An unsurprisingly united cross-section of American truckers have their eminently quotable say on the state of a profession under siege in jaunty, on-the-road docu “Big Rig.” Perhaps too laidback and inside-baseball for high-profile arthouse play Stateside, pic consolidates the rep of gifted documaker Doug Pray (“Scratch,” “Hype!” “Red Diaper Baby”) and will trundle confidently to fests, tube, ancillary and offshore distribs.
“Without trucks, America goes dead,” someone says — so why are these long-haul lions “a dyin’ breed out there?” The answer seems to boil down to federal interference in the form of restrictive driving rules: The biggest challenge isn’t dumb drivers or cops,” avers one vet, “but the erosion of rights, traditions and profit margins” that lead to competition among drivers.
Available evidence supports this theory. Burly conspiracy theorist Bear plows a third of his profits into diesel fuel, stoking belief that “this government should be overthrowed.” Another driver, barreling through New Orleans, puts it best: “The day of the independent is gone, and that’s what bothers me. Everybody’s against each other, I gotta do better than you … ” Moments later, he’s commenting on a sloppy driver: “Don’t do that, you idiot. You know not to pull out in front of 80,000 pounds; it’s not smart.”
Yet in the face of adversity, most truckers on view — men and women, white and black, even a transplanted Pole — retain a cynical good humor tempered by down-home wisdom: “You call, we haul,” says one. “You bitch, we unhitch. And if it’s on the map, we’ll haul your crap.”
The profession embraces both the devout and the libertine. The religious Doug, who lost his hand in an industrial accident, advises, “Don’t drive faster than your guardian angel can fly.” Shortly thereafter, a madam at Bella’s Gentlemen’s Club in Welles, Nevada, proudly embraces the knights of the road by proclaiming, “We don’t just provide sex for ’em, we do feed ’em also.”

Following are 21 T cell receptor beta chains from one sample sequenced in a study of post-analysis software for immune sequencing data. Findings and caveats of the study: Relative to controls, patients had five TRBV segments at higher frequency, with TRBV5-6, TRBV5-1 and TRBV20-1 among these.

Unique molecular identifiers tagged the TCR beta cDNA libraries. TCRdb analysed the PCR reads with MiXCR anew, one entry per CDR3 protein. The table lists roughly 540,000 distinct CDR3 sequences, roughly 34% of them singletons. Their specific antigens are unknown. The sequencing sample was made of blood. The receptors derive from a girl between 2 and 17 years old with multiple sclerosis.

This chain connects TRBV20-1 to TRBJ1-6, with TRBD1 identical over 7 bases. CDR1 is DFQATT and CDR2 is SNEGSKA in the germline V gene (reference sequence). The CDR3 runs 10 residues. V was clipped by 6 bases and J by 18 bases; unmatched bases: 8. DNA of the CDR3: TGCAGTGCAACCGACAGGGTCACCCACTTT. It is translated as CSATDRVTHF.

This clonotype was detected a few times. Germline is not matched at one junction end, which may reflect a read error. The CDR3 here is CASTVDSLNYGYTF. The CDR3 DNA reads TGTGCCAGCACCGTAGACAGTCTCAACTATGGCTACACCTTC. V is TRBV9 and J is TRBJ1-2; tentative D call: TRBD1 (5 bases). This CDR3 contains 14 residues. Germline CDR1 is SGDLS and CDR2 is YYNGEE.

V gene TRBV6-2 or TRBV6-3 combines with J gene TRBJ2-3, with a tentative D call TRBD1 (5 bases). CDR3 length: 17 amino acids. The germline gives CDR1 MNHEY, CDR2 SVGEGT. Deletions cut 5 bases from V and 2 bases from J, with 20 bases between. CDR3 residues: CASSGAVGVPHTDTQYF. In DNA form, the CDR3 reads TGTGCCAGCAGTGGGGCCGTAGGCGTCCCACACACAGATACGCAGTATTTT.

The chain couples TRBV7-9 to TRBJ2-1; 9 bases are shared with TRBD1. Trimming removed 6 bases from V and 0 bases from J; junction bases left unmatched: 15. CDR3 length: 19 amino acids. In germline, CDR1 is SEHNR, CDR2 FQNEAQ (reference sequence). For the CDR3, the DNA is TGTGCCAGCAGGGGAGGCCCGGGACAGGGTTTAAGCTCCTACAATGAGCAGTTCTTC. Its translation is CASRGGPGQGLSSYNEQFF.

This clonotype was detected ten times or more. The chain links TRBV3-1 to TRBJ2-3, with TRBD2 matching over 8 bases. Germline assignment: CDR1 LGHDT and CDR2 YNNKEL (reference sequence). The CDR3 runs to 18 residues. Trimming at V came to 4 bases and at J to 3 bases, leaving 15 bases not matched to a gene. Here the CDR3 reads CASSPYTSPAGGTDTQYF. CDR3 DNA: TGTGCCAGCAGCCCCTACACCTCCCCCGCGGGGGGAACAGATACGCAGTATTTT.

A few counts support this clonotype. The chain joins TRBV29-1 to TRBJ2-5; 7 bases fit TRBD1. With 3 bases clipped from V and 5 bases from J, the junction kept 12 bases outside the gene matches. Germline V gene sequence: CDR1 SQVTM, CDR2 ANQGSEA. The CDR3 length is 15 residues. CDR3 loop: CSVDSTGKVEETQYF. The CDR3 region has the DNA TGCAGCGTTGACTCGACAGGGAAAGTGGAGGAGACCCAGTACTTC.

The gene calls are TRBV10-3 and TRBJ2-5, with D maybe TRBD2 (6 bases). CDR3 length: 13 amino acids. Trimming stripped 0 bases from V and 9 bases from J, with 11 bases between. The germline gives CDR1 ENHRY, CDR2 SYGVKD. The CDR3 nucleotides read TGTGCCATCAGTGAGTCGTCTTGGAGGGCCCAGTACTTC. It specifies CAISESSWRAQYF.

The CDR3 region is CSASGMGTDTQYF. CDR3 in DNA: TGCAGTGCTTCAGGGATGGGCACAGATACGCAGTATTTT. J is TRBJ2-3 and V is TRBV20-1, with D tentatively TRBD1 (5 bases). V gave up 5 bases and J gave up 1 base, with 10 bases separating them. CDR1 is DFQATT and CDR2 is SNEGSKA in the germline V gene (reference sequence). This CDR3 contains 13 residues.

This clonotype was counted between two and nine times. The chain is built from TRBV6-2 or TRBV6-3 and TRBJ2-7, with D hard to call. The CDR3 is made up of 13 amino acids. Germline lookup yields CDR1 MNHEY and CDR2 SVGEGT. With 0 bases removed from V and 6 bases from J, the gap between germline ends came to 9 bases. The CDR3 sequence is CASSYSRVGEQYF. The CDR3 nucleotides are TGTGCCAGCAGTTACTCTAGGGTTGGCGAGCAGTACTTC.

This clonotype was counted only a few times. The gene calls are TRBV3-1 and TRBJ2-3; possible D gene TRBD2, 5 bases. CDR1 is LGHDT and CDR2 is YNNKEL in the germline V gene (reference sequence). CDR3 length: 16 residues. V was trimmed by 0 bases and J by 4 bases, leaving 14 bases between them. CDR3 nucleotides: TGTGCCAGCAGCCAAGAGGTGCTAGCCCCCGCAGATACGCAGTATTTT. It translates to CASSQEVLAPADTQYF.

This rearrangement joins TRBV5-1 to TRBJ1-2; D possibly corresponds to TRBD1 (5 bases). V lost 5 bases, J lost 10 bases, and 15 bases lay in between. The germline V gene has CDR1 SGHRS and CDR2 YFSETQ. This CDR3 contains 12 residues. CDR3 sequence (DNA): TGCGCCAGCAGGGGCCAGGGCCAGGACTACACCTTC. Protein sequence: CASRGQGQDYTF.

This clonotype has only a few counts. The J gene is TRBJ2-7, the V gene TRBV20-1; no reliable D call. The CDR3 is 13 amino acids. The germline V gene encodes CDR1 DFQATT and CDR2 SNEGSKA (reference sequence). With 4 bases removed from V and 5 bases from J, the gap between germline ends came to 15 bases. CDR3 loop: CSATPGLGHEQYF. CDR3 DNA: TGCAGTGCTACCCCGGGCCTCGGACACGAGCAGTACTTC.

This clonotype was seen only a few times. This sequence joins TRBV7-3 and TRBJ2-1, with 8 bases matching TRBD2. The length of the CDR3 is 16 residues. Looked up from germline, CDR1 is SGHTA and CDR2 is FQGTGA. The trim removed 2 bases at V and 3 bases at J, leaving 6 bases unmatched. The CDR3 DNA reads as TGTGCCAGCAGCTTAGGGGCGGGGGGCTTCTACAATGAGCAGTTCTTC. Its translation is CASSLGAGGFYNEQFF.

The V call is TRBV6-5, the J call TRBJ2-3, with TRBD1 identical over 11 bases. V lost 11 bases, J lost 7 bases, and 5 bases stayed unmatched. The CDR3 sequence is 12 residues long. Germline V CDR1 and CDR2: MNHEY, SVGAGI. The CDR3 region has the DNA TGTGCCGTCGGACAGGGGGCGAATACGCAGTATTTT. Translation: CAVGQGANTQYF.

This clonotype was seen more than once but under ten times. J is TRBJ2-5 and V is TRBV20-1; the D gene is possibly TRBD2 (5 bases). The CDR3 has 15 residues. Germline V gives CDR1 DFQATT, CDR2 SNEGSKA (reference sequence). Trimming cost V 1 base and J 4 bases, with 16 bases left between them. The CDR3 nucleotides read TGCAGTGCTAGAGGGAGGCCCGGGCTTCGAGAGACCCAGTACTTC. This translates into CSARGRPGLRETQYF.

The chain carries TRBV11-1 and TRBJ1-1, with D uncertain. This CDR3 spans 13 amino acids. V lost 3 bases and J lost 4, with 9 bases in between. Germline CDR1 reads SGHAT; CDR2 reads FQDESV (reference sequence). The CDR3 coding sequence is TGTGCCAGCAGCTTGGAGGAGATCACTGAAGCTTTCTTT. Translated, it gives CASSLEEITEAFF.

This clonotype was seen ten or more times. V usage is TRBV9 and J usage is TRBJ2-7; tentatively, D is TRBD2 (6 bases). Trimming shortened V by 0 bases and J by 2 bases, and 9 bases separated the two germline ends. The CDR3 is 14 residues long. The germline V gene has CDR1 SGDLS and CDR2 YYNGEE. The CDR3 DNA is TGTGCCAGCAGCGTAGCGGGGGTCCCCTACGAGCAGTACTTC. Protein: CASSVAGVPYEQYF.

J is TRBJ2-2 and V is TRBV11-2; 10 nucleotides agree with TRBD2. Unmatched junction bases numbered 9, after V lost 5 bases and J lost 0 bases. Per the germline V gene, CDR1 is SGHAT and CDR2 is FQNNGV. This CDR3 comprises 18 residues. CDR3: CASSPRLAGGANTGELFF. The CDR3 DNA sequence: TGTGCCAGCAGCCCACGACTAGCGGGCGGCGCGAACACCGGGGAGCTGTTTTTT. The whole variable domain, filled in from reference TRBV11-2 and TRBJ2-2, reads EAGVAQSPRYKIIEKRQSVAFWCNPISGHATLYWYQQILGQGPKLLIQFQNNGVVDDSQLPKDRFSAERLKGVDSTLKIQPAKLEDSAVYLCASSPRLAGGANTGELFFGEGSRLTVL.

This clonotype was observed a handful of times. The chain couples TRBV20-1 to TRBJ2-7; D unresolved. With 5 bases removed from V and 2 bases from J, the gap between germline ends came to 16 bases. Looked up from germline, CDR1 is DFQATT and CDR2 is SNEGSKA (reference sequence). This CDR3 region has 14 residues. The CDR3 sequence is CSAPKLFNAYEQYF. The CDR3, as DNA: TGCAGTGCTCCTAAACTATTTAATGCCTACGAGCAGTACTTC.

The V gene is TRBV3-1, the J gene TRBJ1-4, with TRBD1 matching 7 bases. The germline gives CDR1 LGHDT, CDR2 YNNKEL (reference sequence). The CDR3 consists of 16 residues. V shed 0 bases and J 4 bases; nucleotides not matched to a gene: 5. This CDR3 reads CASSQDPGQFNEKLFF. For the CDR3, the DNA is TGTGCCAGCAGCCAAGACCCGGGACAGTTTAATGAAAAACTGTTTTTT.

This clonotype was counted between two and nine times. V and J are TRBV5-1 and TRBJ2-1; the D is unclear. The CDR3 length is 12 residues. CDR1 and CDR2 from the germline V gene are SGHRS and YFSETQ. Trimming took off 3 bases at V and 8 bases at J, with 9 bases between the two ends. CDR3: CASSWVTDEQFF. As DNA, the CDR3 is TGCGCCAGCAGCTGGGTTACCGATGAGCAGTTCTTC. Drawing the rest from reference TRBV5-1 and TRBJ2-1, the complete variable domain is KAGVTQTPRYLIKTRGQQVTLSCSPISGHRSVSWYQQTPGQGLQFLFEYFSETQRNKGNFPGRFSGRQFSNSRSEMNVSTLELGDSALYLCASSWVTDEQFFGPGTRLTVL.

Drivers were approached on a hunch at truck stops (115 in all), and if they agreed to be filmed, Pray and sound man Jim Dziura climbed aboard. Pic’s downside is that unsympathetic auds will see a series of gripes delivered in broad Southern accents. Ironically, while this may limit Stateside theatrical play, there’s a proven overseas appetite for such down-home American content.
Per the pic’s Web site, the helmer shot with the new hi-def Panasonic VariCam; on DVD, colors at all corners of the country were rich and deep. Mischievous yet evocative score by Buck 65 (aka Richard Terfry), which includes a fine talking-blues cover of Woody Guthrie’s “This Land Is Your Land,” would make a toe-tapping standalone roots record.